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Veterinary drug could curb malaria and Zika outbreaks
LA JOLLA, Calif.—Medicines given to household pets to kill fleas and ticks might be effective for preventing outbreaks of malaria, Zika fever and other dangerous insect-borne diseases that infect millions of people worldwide, according to a new study led by scientists at Calibr, a non-profit drug discovery institute closely affiliated with Scripps Research, and TropIQ Health Sciences, a Dutch social enterprise.
The researchers found that a class of drugs called isoxazolines, sold in veterinary products such as fluralaner (Bravecto) and afoxolaner (NexGard) to protect pets from fleas and ticks, also kill species of disease-carrying mosquitos that feed on human blood.
The research team, led by TropIQ’s Dr. Koen Dechering and Calibr’s Dr. Matt Tremblay, determined via experimental studies on mosquitoes and computer modeling that giving isoxazoline drugs to less than a third of the population in areas prone to seasonal outbreaks of insect-borne diseases could prevent up to 97 percent of all cases of infection. The results of the study were published recently in the Proceedings of the National Academy of Sciences (PNAS).
“Insect-borne infectious diseases remain primary causes of severe illnesses and fatalities worldwide, and new approaches to preventing outbreaks of these diseases are critically needed,” said Dr. Peter Schultz, CEO of Calibr and Scripps Research. “Our findings suggest that isoxazolines might be effective at controlling outbreaks of diseases carried by mosquitoes and other insects in regions with limited medical infrastructure.”
Millions of people each year contract malaria, Zika fever and other insect-borne diseases that are particularly prevalent in tropical and sub-tropical regions. In 2016, an estimated 216 million people contracted malaria worldwide and 445,000 died from the disease (mostly children in the African Region), according the U.S. Centers for Disease Control and Prevention. Zika, a mosquito-borne disease that can cause birth defects in infants born to infected mothers, has spread rapidly around the planet in recent years and is now found in 90 countries.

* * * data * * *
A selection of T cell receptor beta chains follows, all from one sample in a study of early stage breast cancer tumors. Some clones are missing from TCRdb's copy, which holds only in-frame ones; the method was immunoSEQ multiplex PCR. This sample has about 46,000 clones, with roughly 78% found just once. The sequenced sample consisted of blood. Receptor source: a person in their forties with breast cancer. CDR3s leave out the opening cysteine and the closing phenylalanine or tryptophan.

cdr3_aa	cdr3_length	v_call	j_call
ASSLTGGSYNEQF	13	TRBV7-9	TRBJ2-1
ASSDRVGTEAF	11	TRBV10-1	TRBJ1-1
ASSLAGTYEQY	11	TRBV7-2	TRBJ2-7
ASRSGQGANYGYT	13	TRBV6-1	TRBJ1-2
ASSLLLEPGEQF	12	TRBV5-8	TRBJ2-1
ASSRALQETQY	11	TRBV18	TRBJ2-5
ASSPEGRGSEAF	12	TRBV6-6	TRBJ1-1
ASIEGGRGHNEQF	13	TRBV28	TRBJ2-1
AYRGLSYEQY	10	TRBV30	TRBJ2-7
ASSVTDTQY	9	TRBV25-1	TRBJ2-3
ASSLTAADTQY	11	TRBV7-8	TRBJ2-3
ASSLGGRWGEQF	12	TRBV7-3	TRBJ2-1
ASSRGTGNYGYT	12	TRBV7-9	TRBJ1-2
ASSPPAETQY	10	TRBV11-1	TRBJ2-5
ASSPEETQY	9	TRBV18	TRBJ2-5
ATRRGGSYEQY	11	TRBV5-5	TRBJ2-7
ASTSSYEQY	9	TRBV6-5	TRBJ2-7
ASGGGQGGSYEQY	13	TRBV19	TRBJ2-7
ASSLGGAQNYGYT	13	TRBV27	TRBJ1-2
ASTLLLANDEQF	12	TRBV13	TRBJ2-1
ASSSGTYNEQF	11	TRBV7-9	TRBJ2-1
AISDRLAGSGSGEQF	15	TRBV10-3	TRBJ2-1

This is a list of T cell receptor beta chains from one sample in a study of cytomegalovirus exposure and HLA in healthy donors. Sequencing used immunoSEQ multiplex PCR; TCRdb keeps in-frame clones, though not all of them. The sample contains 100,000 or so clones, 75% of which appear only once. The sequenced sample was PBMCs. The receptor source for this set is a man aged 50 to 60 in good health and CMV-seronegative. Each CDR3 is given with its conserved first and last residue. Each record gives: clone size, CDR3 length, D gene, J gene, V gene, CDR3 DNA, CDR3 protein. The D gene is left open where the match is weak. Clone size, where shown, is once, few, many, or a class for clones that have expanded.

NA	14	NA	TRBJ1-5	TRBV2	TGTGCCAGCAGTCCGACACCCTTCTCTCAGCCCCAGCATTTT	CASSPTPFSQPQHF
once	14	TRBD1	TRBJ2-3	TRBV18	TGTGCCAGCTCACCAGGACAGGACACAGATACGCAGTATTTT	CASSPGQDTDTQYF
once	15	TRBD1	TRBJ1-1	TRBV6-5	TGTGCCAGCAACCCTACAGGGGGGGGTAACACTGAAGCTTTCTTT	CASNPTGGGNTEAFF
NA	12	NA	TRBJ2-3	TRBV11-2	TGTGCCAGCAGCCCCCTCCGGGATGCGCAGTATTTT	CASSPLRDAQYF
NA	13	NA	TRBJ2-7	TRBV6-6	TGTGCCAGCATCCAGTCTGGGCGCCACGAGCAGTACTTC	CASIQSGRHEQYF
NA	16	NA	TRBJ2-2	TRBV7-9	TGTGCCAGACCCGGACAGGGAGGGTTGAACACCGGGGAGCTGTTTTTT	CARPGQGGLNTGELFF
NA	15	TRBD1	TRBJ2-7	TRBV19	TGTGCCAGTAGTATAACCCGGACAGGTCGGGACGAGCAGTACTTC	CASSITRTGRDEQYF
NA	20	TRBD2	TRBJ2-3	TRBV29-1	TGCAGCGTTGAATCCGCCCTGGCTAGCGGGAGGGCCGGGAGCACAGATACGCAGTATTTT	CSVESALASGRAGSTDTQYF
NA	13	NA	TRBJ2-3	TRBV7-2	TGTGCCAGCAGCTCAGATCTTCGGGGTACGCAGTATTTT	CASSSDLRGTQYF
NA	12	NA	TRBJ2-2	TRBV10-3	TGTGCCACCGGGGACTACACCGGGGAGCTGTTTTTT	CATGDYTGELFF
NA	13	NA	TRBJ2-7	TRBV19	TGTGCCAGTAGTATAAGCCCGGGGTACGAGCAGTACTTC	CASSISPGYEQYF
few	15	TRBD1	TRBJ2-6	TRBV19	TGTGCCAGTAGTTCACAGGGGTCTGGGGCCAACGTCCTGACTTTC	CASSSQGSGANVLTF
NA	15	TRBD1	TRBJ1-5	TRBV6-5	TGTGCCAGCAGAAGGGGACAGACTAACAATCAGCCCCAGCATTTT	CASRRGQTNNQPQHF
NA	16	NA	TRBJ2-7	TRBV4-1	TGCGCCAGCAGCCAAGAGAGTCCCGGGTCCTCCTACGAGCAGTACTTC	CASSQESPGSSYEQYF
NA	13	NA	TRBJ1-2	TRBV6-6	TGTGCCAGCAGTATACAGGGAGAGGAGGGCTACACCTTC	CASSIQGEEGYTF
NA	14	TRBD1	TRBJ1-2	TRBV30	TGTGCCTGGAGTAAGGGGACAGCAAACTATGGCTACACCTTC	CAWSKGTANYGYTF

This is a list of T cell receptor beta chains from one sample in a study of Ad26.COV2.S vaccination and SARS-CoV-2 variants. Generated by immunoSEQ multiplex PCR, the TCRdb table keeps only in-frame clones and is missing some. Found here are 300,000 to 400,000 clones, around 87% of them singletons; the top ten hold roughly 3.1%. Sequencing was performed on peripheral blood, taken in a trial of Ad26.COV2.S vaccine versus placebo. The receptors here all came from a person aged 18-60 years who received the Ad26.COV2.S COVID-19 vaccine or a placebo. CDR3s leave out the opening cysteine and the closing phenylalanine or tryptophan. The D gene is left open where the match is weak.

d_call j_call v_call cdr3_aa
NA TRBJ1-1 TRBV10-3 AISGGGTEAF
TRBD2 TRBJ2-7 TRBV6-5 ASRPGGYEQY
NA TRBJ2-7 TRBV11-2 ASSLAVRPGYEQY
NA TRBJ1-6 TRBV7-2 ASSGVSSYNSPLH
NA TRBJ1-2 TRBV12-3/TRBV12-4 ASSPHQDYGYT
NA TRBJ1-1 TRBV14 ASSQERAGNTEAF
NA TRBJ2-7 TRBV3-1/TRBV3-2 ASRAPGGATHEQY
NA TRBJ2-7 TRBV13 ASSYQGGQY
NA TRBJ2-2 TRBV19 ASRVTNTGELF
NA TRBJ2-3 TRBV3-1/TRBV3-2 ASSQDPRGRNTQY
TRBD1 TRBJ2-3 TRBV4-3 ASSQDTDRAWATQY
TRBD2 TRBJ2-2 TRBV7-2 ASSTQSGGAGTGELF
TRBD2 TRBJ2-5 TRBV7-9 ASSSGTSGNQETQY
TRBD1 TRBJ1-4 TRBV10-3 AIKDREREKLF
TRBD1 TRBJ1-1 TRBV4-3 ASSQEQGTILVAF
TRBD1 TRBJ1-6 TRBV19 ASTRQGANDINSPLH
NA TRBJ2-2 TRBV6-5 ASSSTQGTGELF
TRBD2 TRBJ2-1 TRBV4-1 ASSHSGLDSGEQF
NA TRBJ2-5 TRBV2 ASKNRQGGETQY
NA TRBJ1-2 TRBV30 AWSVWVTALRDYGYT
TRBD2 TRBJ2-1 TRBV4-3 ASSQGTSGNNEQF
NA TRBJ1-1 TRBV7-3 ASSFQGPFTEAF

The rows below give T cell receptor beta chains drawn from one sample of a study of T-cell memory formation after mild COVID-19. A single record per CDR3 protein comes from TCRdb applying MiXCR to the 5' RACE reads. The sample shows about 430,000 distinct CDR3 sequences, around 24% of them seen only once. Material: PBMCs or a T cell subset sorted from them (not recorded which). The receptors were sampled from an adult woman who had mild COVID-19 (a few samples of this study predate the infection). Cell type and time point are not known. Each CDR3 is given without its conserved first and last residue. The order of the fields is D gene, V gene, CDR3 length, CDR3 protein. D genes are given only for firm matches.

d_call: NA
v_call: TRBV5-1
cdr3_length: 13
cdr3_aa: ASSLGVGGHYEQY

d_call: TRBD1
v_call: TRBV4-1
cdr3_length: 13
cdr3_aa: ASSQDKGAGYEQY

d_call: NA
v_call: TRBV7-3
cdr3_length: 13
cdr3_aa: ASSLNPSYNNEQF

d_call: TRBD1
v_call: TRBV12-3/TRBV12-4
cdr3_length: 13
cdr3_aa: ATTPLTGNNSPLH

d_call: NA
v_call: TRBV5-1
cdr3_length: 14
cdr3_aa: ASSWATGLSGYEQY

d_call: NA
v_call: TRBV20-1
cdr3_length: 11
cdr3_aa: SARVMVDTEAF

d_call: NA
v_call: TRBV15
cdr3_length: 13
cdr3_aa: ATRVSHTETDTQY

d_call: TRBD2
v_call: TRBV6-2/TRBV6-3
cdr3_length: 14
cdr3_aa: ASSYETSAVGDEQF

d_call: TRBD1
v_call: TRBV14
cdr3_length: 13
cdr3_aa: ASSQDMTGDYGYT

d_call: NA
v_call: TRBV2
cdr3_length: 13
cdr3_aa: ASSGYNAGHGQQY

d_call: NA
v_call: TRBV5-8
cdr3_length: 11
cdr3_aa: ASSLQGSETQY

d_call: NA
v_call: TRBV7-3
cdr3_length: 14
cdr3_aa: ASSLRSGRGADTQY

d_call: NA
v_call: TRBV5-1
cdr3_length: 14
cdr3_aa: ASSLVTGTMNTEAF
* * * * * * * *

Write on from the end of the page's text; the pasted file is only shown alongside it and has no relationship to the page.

“Research on insect-borne diseases has predominantly focused on control of insect populations through use of insecticides and prevention of bites through distribution of bednets, but these approaches have not been fully effective in controlling outbreaks,” says Koen Dechering, CEO of TropIQ Health Sciences. “Vaccines are largely lacking for most diseases and drugs to treat people who have contracted the disease are losing efficacy because of emerging resistance.”
The international research team investigated a new strategy, the possibility of giving humans isoxazolines to block transmission of diseases by insect vectors.
When administered orally, the drugs are absorbed into the bloodstream and spread throughout the animal’s body, where they remain active for up to three months. While well tolerated in dogs and cats, the drugs kill blood-sucking fleas and ticks that feed on the blood of treated animals by damaging the insects’ nervous systems.
The Calibr and TropIQ scientists and their collaborators tested two of the drugs, fluralaner and afoxolaner, and found they also kill species of disease-carrying mosquitos and sand flies that feed on human blood infused with the insecticides. The drugs also were effective against insect strains that are resistant to common insecticides.
Based on existing data from studies of the drugs in animals, the researchers estimated that a single human dose of the drugs would convey an insecticide effect against mosquitos and sand flies lasting 50 to 90 days.
“In many regions where seasonal outbreaks are endemic, medical infrastructure is such that delivery of medical care is on an intermittent basis,” said Tremblay, chief operating officer of Calibr and Scripps Research and a senior author on the PNAS paper. “Isoxazolines could be administered prior to the beginning of seasonal disease outbreaks to convey protection until the threat diminishes at the end of the season.”
The drugs may not work as vaccines, since a treated person could still contract a disease from an insect bite. But an insect that bites an infected person taking the drugs would die before it could transmit the disease to other people, an effect that, when multiplied over a large population, would reduce the overall number of infections.
Based on safety studies of isoxazoline use in animals, the drugs have a good chance of being safe if repurposed for human use, according to Calibr. The research team is planning to evaluate the efficacy of the drugs in humans, and anticipates that these studies will take around two years.